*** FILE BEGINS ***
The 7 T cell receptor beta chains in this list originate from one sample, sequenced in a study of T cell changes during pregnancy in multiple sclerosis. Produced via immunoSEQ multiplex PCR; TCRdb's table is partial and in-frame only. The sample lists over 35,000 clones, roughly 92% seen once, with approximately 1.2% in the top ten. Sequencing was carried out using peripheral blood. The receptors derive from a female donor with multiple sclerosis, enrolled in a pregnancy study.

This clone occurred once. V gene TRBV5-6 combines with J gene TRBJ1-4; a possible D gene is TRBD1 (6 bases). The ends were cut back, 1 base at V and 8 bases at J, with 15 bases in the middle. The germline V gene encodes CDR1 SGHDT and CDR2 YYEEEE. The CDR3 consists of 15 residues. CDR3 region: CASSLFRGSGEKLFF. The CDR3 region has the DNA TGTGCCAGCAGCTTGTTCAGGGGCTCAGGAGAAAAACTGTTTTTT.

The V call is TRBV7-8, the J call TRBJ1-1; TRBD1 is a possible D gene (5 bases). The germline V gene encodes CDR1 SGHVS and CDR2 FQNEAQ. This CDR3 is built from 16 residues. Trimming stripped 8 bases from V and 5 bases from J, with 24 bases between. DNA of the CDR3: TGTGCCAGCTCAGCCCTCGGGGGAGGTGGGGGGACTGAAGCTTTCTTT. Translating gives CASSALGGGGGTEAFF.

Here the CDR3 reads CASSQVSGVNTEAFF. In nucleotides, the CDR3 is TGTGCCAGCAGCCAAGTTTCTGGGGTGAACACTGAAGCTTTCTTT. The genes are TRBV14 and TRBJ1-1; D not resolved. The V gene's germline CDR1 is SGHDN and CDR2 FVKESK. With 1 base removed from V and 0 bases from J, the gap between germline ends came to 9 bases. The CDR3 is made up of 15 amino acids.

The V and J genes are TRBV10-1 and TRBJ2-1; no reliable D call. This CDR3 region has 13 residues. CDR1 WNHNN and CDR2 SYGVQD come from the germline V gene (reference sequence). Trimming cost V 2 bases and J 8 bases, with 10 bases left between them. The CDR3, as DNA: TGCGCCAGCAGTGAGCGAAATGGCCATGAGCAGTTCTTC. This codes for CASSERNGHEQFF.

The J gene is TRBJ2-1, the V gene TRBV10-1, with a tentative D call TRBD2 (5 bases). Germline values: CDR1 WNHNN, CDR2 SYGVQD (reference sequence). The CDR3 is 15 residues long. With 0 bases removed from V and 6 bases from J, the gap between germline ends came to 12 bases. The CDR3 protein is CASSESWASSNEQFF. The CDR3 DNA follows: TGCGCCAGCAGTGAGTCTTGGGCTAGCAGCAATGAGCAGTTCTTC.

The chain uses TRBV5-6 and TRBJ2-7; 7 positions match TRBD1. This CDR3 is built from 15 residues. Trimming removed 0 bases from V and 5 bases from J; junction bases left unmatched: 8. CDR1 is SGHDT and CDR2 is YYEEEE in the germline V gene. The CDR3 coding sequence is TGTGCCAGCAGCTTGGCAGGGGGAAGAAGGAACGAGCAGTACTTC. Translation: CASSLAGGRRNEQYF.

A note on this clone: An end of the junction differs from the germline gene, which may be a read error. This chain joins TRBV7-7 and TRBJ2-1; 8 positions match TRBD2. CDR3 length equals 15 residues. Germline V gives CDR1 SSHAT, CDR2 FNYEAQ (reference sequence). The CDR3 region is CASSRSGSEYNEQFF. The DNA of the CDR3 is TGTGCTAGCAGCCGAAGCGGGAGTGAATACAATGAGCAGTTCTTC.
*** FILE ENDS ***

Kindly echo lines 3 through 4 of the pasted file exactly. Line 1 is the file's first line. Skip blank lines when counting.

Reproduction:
The V call is TRBV7-8, the J call TRBJ1-1; TRBD1 is a possible D gene (5 bases). The germline V gene encodes CDR1 SGHVS and CDR2 FQNEAQ. This CDR3 is built from 16 residues. Trimming stripped 8 bases from V and 5 bases from J, with 24 bases between. DNA of the CDR3: TGTGCCAGCTCAGCCCTCGGGGGAGGTGGGGGGACTGAAGCTTTCTTT. Translating gives CASSALGGGGGTEAFF.

Here the CDR3 reads CASSQVSGVNTEAFF. In nucleotides, the CDR3 is TGTGCCAGCAGCCAAGTTTCTGGGGTGAACACTGAAGCTTTCTTT. The genes are TRBV14 and TRBJ1-1; D not resolved. The V gene's germline CDR1 is SGHDN and CDR2 FVKESK. With 1 base removed from V and 0 bases from J, the gap between germline ends came to 9 bases. The CDR3 is made up of 15 amino acids.